The concept of “Just Price” goes back to medieval scholastic economic thinking, which was dominant for 500 years. To ensure that the price is just, authorities had to determine that the merchant was not exploiting other people’s misery by charging excessive price and inducing dearth (caristia inducatur). People should make profit by serving others, not by abusing them.
In 1987, Canada extended intellectual property protection for pharmaceuticals. In order to make sure that drug companies do not abuse these new privileges, the reform of the Patent Act also established the Patented Medicines Price Review Board (PMPRB), an independent quasi-judicial body whose role is to ensure that the price of patented drugs is not excessive.
However, the PMPRB regulation is very generous for drug companies in order to better attract investment. Patented drug prices in Canada must not be higher than the median of a basket of seven countries, which include the world’s four most expensive countries.
Among all OECD countries, Canada ends up with the highest prices for patented drugs, behind the United States and Switzerland. We pay on average 25 per cent more on the price of patented drugs as compared to the median of OECD countries in the hope to attract investment in research and development (R&D). It means that Canadians willfully accept to pay an additional $3.6-billion every year for patented drugs. The total economic impact of the patented drug industry in Canada (payroll and investment) is $3-billion. Let’s let this sink in: in addition to the just price for our drugs, Canada gives away $3.6-billion to support an industry, which total economic contribution is $3-billion.
There is no reason to allow such inflated prices, especially considering that Canada is one of the OECD countries with the highest rate of cost-related non-adherence (rate of people not filling a prescription for financial reasons).
The PMPRB is also regulating only the official price of drugs. That was not an issue 20 years ago when the price of drugs was transparent (like the price of gas at the gas station). However, the game has changed and the market for pharmaceuticals is now submerged with confidential agreements. Official drug prices are now like the price of a car at a car dealer, and the final price simply depends on your bargaining capacity. PMPRB does not have access to these opaque confidential rebates. Let’s this sink in: our watchdog for drug prices does not know the real price of drugs.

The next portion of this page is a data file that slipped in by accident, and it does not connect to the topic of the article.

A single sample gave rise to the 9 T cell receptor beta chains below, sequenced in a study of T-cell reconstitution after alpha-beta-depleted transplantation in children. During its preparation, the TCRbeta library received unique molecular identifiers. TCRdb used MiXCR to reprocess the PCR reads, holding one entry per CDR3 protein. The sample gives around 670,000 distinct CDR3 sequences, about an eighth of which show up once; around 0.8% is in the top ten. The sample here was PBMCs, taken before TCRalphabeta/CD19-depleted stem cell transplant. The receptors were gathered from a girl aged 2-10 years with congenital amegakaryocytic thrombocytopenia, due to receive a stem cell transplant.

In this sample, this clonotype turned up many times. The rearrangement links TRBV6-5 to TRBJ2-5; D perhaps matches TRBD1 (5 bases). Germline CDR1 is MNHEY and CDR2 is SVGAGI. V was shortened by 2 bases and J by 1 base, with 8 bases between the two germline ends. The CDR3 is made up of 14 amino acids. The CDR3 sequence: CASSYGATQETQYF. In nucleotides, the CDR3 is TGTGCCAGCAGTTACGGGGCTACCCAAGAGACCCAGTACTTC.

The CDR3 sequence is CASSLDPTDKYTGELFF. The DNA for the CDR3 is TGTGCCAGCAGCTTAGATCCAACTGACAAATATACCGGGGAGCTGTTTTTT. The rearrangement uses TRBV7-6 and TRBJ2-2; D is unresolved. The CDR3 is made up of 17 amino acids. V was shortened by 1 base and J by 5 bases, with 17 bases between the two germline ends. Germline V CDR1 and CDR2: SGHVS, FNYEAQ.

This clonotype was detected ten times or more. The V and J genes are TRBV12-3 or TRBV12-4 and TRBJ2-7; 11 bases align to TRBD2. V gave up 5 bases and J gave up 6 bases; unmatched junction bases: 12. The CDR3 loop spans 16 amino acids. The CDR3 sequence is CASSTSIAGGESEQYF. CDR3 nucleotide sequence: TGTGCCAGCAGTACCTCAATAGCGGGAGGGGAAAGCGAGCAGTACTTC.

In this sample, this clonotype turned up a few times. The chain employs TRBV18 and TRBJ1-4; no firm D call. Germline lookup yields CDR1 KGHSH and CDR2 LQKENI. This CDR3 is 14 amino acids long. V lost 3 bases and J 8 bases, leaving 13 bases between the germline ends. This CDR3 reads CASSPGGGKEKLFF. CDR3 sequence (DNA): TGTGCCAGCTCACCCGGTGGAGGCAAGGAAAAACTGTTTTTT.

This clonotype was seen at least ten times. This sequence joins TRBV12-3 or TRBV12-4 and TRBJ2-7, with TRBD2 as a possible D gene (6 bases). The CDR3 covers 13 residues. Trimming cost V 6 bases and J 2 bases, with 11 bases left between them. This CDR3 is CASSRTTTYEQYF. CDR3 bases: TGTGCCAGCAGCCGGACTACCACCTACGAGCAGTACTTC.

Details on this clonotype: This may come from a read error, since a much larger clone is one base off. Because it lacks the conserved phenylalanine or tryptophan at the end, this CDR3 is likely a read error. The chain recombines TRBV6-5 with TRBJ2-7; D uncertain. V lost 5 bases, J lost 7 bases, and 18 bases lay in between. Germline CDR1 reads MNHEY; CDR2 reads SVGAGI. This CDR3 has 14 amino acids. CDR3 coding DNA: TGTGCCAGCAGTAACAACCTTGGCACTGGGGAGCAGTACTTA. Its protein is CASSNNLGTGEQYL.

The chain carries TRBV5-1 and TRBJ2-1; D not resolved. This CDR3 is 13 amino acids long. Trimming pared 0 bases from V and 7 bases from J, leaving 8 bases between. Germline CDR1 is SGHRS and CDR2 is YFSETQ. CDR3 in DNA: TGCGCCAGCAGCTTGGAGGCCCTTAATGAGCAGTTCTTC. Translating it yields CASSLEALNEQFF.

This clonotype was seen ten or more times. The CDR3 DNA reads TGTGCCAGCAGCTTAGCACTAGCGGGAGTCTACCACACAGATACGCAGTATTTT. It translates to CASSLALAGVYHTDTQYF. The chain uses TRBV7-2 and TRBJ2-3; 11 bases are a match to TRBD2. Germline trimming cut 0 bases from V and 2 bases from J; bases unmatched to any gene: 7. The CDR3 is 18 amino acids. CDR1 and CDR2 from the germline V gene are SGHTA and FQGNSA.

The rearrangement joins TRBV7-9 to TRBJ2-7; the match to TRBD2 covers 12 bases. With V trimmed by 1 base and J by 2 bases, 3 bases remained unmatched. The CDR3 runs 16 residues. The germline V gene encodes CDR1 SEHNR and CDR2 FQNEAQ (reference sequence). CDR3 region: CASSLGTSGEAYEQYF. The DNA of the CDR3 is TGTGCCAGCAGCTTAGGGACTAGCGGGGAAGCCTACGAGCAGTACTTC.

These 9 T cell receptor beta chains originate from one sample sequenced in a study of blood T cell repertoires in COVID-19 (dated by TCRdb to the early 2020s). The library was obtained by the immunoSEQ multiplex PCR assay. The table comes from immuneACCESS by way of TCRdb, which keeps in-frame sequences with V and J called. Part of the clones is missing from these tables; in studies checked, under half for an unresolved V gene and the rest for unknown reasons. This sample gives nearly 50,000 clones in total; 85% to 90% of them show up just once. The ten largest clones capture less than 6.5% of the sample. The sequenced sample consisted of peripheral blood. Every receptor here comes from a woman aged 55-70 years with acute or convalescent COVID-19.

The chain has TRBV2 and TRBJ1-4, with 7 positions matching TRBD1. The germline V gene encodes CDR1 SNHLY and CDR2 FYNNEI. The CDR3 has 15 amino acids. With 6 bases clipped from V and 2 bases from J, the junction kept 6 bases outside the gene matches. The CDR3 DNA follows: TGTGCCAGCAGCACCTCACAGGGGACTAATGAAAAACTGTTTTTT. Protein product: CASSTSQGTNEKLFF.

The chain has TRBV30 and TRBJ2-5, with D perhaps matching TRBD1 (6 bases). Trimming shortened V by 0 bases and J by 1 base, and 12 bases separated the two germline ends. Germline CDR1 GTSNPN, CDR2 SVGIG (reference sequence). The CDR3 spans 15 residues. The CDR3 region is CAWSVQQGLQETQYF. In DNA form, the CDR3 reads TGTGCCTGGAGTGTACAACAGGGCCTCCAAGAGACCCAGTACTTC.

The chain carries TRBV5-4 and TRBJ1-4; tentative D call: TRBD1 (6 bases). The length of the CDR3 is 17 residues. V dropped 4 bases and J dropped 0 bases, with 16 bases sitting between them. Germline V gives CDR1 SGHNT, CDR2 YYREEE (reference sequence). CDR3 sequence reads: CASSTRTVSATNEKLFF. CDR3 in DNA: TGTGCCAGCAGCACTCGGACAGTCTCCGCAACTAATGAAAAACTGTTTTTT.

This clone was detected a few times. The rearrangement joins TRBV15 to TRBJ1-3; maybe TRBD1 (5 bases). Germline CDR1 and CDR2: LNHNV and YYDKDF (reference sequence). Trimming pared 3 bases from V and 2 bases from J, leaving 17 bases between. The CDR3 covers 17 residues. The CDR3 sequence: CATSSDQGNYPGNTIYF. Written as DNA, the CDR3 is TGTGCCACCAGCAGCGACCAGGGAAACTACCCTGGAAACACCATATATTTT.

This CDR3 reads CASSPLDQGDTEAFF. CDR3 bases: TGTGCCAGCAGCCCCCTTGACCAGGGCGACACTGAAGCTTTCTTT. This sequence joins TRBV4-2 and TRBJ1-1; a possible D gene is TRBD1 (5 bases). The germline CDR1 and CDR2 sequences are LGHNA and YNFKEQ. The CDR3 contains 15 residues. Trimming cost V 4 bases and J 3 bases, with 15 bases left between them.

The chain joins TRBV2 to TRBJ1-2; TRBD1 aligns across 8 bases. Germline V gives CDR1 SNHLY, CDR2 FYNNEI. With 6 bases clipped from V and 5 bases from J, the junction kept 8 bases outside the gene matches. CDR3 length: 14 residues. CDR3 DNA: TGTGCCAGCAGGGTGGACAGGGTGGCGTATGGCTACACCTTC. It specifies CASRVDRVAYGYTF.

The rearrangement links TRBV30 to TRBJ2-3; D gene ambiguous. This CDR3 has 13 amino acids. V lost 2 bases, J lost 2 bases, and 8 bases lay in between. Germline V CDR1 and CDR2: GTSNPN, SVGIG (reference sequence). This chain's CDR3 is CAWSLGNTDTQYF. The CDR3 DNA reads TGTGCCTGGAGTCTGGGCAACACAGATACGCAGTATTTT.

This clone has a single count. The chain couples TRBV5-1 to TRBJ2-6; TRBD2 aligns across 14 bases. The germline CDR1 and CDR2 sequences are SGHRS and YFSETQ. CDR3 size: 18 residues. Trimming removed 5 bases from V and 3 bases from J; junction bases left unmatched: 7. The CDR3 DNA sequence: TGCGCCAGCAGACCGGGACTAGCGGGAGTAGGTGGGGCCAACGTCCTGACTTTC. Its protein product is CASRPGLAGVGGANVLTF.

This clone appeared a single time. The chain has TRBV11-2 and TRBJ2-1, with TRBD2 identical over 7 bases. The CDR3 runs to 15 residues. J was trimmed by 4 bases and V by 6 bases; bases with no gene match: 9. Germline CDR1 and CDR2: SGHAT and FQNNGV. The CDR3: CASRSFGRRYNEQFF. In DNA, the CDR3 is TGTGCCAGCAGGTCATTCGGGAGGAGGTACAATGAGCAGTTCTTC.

It has been almost four years since the Prime Minister Justin Trudeau issued a mandate letter to the health minister directing her to lower prescription drug prices for Canadians. Since 2016, PMPRB entered into a long awaited reform process to modernize its regulations. All the reforms on the table made a lot of sense: provide PMPRB access to real drug prices; change the basket of comparator countries to better reflect the Canadian reality; include new criteria for excessive pricing like budget impact and value for money.
However, the process has stalled, and it is now the eleventh hour before the reform dies on the order paper. Drug companies and patient groups financed by drug companies are opposing the reform. Their argument is simple: if drug companies make less profit, patients will have access to less new drugs. However, the argument is flawed. Predatory pricing provides incentives for drug companies to shift their business models towards therapeutically insignificant drugs at astronomical prices. Currently 83 per cent of new (and expensive) patented drugs marketed in Canada do not provide additional therapeutic value as compared to what already exists. PMPRB reforms would focus on value for money and budget impact, which would shift the incentives towards the production of therapeutic breakthroughs at affordable prices.
But more profits means more R&D? Right? Well, massive profits in the pharmaceutical sector have been used instead for industrial concentration through mergers and acquisitions, barring the way to new innovative companies. Share buy-backs are also at all-time high. For example, the company Alexion ranks among the largest global 500 companies in terms of market value while it only has a handful of products for ultra-rare diseases. Its success is based on making colossal profits by demanding astronomical prices or otherwise patients die. Its CEO, Leonard Bell, was the most well paid pharmaceutical executive in 2014 with total compensation of $227-million.
For scholastic thinkers, Alexion would be a clear case of caristia inducatur: exploiting other people’s misery by inducing dearth. For Canadians, it should be a reminder that we need to modernize our PMPRB watchdog to achieve “just prices” and get rid of our irrational policies that serves corporate welfare to the detriment of patients.
Marc-André Gagnon, PhD, is an associate professor in the school of public policy and administration at Carleton University.
The Hill Times
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